Contrary to the popular perception, mathematicians are fundamentally people: they have a childhood, boyfriends and girlfriends, spouses, children, aspirations, and all of the other routine things that define a life. They experience personal likes and dislikes, difficulties in getting and keeping a job, and must deal with personality conflicts. By definition, somewhere embedded in those activities, the people profiled in this book also managed to do something mathematically significant.
The material in this book deals primarily with the non-mathematical aspects of the lives of 25 people. Given that they were interviewed, they are all people who made their mathematical reputations in the middle and late twentieth century. There is a wide variation in their backgrounds and the style of the descriptions of their lives, from the circus performer Ron Graham to the very serious Olga Taussky-Todd. My favorite description was that of logician Raymond Smullyan, whose path to mathematical fame was most unusual. He is a very talented musician and he was teaching at the college level before he received a bachelor’s degree. In fact, the University of Chicago gave him his degree by giving him credit for the college course he had already taught!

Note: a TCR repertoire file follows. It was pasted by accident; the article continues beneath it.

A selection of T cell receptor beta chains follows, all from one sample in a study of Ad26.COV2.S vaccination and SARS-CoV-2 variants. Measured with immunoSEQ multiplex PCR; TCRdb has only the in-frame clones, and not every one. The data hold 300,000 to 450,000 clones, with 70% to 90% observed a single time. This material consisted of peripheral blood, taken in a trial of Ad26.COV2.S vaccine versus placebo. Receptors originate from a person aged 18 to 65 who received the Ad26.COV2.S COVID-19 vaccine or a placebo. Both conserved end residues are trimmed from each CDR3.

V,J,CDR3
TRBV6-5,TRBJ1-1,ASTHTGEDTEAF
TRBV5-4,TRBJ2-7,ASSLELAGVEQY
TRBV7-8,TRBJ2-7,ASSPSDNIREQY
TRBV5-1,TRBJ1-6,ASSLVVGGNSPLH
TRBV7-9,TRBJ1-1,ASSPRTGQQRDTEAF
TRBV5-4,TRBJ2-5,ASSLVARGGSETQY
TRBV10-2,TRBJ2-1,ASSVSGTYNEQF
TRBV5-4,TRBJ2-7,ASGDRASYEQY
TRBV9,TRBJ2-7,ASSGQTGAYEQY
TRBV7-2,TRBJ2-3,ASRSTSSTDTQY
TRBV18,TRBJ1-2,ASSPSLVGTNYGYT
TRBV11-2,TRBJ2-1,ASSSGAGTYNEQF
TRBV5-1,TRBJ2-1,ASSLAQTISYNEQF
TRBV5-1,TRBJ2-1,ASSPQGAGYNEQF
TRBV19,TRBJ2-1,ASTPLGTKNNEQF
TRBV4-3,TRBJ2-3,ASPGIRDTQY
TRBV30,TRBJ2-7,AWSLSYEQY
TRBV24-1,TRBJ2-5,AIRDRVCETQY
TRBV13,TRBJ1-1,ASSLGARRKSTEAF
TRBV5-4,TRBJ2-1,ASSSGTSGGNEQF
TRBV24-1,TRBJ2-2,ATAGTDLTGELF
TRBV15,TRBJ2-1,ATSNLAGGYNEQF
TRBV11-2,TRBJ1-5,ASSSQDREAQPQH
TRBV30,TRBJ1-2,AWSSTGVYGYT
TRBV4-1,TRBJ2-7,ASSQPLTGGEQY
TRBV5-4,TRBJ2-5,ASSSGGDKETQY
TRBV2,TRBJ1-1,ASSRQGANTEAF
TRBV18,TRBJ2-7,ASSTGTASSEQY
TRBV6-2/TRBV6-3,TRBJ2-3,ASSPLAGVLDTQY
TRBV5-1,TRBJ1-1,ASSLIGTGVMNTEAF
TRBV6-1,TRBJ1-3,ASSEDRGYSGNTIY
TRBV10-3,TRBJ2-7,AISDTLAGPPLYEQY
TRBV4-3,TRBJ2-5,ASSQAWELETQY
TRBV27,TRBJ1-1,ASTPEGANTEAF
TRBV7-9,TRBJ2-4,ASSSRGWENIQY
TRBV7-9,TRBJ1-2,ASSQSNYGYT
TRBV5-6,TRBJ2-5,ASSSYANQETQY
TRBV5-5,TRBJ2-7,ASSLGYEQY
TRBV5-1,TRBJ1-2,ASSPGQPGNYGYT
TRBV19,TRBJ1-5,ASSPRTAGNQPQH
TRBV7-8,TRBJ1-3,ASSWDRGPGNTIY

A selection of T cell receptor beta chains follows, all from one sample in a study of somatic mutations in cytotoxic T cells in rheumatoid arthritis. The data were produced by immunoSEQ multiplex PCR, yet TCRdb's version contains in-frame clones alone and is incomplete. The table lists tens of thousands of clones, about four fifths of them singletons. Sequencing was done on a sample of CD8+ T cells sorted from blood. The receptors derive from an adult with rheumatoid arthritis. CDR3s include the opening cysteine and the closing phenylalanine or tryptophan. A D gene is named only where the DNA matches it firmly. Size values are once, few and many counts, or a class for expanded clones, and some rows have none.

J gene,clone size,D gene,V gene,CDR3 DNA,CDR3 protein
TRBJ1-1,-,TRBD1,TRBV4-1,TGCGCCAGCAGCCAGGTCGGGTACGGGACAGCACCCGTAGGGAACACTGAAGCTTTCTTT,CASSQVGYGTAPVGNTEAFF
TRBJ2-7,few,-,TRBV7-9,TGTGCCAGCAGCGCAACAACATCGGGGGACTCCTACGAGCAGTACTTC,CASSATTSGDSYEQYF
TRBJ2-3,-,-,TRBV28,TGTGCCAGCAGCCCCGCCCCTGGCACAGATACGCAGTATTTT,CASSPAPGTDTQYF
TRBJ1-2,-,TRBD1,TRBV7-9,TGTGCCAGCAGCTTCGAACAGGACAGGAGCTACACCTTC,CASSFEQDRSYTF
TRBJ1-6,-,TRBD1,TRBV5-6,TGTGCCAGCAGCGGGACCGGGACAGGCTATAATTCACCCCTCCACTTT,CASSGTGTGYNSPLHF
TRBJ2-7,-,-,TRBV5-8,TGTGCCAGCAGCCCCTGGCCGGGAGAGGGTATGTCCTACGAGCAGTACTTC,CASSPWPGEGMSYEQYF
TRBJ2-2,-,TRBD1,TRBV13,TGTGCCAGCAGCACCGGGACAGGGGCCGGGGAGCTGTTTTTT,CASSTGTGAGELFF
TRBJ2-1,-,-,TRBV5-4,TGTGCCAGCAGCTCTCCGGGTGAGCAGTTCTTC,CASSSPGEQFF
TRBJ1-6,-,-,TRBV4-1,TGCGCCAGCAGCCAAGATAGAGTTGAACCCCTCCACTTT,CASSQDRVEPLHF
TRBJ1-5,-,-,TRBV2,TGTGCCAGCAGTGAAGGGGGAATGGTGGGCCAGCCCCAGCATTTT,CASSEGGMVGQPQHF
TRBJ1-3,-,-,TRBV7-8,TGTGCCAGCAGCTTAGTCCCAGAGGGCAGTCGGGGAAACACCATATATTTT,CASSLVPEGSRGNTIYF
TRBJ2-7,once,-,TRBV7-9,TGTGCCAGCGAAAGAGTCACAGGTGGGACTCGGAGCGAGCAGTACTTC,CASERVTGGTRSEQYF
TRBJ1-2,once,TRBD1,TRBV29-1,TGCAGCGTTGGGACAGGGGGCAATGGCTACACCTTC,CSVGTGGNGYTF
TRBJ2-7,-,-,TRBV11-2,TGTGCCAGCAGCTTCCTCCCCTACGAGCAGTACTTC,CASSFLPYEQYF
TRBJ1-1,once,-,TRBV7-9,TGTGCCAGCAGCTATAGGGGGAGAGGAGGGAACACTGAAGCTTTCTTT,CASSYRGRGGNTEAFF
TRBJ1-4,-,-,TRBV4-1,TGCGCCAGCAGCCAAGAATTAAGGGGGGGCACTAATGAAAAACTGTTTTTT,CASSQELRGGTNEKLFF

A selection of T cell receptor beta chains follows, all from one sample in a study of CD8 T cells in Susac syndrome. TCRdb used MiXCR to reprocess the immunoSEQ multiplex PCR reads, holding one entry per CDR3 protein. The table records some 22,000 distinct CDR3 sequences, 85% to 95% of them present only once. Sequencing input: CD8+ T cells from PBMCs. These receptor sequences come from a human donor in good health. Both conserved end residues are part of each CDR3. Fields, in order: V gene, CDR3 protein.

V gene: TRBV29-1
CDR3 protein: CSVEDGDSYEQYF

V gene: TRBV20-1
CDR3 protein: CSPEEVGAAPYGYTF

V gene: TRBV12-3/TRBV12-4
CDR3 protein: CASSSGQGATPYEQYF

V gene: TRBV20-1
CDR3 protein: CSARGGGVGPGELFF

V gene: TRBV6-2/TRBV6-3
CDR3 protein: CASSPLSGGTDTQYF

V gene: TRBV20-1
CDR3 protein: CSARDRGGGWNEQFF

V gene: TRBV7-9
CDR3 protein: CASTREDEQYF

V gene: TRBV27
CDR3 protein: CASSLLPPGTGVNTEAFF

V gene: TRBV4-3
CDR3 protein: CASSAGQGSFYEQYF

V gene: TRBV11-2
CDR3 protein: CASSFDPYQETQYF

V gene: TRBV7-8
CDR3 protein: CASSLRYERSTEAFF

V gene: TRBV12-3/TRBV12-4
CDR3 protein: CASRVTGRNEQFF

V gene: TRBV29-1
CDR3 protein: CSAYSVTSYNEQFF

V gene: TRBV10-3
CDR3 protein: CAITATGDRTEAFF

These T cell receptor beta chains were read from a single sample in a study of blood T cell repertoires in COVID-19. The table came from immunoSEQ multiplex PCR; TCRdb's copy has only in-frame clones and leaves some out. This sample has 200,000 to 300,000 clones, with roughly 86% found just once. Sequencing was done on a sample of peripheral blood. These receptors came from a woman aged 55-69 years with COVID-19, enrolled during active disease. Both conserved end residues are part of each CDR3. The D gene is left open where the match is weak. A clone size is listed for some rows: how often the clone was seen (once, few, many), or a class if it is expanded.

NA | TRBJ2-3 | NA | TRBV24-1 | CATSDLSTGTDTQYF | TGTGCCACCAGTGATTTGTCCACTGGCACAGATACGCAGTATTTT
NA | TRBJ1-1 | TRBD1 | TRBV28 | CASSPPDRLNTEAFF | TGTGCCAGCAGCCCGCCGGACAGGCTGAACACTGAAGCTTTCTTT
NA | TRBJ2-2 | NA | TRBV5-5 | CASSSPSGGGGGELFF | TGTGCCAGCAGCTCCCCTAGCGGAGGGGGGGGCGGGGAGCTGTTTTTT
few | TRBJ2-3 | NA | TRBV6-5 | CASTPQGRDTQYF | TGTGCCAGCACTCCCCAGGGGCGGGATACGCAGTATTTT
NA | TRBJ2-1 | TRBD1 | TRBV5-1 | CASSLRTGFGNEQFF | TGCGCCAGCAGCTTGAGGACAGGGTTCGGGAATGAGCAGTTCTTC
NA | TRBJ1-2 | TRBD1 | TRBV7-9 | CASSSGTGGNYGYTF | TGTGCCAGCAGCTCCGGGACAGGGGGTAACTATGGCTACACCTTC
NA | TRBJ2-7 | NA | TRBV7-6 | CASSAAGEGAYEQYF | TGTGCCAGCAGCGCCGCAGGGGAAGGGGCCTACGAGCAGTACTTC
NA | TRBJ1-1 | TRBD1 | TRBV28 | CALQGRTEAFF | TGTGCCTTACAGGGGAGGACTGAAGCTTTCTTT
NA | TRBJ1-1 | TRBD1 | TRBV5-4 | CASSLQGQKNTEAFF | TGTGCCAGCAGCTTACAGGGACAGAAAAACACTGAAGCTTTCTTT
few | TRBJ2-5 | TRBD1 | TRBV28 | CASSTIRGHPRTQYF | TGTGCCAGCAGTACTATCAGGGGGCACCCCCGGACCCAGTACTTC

The mathematics that appears in this book is presented in textual form, and when it appears it can be passed over with no loss of understanding or context. It is a book about people, some with a great deal of color and character and others who were much more staid in their views and life. The overall theme of the book is that in mathematics you can find people with all types of personalities, lifestyles and views of the world. In that respect it is very refreshing.
Charles Ashbacher splits his time between consulting with industry in projects involving math and computers, teaching college classes and co-editing The Journal of Recreational Mathematics. In his spare time, he reads about these things and helps his daughter in her lawn care business.